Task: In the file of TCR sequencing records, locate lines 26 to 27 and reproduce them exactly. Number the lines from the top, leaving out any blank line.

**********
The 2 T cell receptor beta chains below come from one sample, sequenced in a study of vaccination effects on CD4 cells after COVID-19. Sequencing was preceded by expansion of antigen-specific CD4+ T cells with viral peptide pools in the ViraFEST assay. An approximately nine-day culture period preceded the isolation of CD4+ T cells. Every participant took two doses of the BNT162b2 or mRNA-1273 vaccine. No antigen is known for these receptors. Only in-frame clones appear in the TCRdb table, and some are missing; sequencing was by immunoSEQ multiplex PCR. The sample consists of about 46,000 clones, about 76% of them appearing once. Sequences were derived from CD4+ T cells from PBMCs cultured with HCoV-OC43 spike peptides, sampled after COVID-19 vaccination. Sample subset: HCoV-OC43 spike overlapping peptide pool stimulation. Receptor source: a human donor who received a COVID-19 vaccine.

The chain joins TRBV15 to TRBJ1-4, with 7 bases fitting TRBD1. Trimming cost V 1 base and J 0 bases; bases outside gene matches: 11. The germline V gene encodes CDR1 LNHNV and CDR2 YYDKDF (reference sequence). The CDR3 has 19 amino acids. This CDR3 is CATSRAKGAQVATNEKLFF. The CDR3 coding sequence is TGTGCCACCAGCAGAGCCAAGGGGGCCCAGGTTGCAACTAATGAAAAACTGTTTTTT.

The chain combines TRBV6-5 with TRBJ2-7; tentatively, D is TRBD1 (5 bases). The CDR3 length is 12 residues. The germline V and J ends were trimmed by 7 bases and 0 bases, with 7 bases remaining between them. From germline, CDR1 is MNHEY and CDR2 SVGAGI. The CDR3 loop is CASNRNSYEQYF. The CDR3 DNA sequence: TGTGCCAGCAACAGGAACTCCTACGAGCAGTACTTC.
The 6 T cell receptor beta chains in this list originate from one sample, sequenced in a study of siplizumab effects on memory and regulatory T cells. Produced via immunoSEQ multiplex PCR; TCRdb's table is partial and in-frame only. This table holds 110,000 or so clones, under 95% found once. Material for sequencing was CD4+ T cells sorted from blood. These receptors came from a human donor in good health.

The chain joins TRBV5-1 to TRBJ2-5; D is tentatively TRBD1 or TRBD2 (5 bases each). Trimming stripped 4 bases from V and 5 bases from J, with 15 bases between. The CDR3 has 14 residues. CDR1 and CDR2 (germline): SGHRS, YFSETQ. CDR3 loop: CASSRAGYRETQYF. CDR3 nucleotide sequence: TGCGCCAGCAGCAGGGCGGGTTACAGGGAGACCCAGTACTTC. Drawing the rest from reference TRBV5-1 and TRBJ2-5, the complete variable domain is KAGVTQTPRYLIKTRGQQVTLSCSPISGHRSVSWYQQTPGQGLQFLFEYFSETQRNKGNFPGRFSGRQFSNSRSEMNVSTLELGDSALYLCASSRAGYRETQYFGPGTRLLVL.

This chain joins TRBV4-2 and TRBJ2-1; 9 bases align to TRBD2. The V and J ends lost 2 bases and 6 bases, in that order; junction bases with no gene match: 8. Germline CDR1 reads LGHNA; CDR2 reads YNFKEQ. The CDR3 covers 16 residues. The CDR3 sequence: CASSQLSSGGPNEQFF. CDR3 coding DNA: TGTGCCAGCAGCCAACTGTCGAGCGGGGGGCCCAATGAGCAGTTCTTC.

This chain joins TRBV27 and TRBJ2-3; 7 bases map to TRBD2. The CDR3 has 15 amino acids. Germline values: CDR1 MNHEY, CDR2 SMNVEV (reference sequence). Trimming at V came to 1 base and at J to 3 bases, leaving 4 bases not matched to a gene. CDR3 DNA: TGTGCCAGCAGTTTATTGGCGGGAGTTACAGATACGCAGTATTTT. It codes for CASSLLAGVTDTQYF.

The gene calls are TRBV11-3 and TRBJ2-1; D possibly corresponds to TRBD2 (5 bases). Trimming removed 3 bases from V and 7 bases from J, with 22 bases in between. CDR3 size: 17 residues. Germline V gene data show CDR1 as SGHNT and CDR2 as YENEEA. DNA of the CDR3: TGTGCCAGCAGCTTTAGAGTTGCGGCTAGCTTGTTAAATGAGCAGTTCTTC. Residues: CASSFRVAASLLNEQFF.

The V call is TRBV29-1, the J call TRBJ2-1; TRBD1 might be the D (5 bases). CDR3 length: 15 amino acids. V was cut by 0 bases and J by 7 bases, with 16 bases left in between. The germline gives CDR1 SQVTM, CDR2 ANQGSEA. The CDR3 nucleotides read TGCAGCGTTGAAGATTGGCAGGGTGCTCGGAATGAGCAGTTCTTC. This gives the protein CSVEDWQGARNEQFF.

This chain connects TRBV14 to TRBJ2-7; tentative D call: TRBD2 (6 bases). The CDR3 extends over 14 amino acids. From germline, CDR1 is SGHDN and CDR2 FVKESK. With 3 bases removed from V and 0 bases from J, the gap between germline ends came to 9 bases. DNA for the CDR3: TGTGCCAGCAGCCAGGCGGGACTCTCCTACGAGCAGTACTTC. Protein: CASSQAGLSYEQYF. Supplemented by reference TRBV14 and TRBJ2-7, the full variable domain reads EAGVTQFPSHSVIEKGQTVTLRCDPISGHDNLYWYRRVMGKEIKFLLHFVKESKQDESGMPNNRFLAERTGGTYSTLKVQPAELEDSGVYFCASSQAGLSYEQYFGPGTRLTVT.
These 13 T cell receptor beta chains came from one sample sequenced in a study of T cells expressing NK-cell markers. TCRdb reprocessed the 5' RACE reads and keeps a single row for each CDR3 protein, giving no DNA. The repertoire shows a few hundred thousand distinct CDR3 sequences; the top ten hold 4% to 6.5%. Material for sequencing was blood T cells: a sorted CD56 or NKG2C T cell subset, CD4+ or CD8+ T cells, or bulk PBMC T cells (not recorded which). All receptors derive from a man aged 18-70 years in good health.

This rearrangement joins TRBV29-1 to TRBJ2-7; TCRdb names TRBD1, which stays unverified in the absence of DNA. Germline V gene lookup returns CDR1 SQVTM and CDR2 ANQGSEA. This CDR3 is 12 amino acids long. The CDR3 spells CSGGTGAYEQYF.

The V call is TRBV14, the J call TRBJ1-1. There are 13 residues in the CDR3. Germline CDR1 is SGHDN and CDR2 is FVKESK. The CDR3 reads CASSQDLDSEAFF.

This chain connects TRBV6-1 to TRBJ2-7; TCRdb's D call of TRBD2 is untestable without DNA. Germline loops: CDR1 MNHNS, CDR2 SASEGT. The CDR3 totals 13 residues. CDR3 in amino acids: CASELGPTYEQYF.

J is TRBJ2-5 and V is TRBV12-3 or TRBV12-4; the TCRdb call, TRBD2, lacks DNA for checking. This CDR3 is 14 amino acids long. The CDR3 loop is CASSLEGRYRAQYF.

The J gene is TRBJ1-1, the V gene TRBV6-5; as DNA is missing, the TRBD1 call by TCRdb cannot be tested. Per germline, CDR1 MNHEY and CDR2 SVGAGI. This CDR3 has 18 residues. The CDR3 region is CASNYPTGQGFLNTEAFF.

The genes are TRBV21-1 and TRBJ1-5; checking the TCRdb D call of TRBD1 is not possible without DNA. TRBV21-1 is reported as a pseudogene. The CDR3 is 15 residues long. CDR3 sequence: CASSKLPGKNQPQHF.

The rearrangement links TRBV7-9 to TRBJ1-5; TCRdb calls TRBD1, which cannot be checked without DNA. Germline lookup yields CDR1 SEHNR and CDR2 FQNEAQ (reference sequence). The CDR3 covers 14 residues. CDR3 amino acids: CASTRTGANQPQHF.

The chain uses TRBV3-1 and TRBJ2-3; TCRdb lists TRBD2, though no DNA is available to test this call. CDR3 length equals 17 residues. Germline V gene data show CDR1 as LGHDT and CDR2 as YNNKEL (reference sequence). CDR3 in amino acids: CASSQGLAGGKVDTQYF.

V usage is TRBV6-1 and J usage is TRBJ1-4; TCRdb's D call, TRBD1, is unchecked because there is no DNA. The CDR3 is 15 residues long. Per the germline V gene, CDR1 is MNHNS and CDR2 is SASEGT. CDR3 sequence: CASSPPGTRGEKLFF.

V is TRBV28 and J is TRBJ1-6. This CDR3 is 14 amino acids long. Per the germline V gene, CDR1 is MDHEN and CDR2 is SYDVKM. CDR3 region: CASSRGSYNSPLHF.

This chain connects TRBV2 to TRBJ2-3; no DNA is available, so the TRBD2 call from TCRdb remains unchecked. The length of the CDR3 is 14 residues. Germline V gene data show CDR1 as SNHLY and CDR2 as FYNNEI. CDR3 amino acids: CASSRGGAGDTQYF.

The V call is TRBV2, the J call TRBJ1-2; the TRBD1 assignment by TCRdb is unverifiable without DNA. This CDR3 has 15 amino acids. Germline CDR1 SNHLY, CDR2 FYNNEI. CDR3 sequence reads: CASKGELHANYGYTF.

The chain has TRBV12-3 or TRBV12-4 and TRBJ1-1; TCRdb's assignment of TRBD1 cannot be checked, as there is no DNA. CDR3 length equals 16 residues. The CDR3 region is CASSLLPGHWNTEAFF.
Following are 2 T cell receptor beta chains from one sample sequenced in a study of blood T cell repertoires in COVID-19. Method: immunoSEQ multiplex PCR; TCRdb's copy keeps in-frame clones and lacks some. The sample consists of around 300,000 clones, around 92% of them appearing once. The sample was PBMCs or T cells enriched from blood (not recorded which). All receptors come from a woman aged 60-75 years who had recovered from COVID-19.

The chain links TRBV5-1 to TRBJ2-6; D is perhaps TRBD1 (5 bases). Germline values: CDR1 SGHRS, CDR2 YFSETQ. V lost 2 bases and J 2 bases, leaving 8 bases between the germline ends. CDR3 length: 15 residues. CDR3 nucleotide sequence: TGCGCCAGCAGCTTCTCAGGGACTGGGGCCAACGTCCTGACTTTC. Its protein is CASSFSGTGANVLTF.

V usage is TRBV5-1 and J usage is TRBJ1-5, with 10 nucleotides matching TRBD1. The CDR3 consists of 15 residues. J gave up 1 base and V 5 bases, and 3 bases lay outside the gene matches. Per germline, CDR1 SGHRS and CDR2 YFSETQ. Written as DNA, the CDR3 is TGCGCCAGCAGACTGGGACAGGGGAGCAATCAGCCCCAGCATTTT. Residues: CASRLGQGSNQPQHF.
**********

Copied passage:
The chain links TRBV5-1 to TRBJ2-6; D is perhaps TRBD1 (5 bases). Germline values: CDR1 SGHRS, CDR2 YFSETQ. V lost 2 bases and J 2 bases, leaving 8 bases between the germline ends. CDR3 length: 15 residues. CDR3 nucleotide sequence: TGCGCCAGCAGCTTCTCAGGGACTGGGGCCAACGTCCTGACTTTC. Its protein is CASSFSGTGANVLTF.

V usage is TRBV5-1 and J usage is TRBJ1-5, with 10 nucleotides matching TRBD1. The CDR3 consists of 15 residues. J gave up 1 base and V 5 bases, and 3 bases lay outside the gene matches. Per germline, CDR1 SGHRS and CDR2 YFSETQ. Written as DNA, the CDR3 is TGCGCCAGCAGACTGGGACAGGGGAGCAATCAGCCCCAGCATTTT. Residues: CASRLGQGSNQPQHF.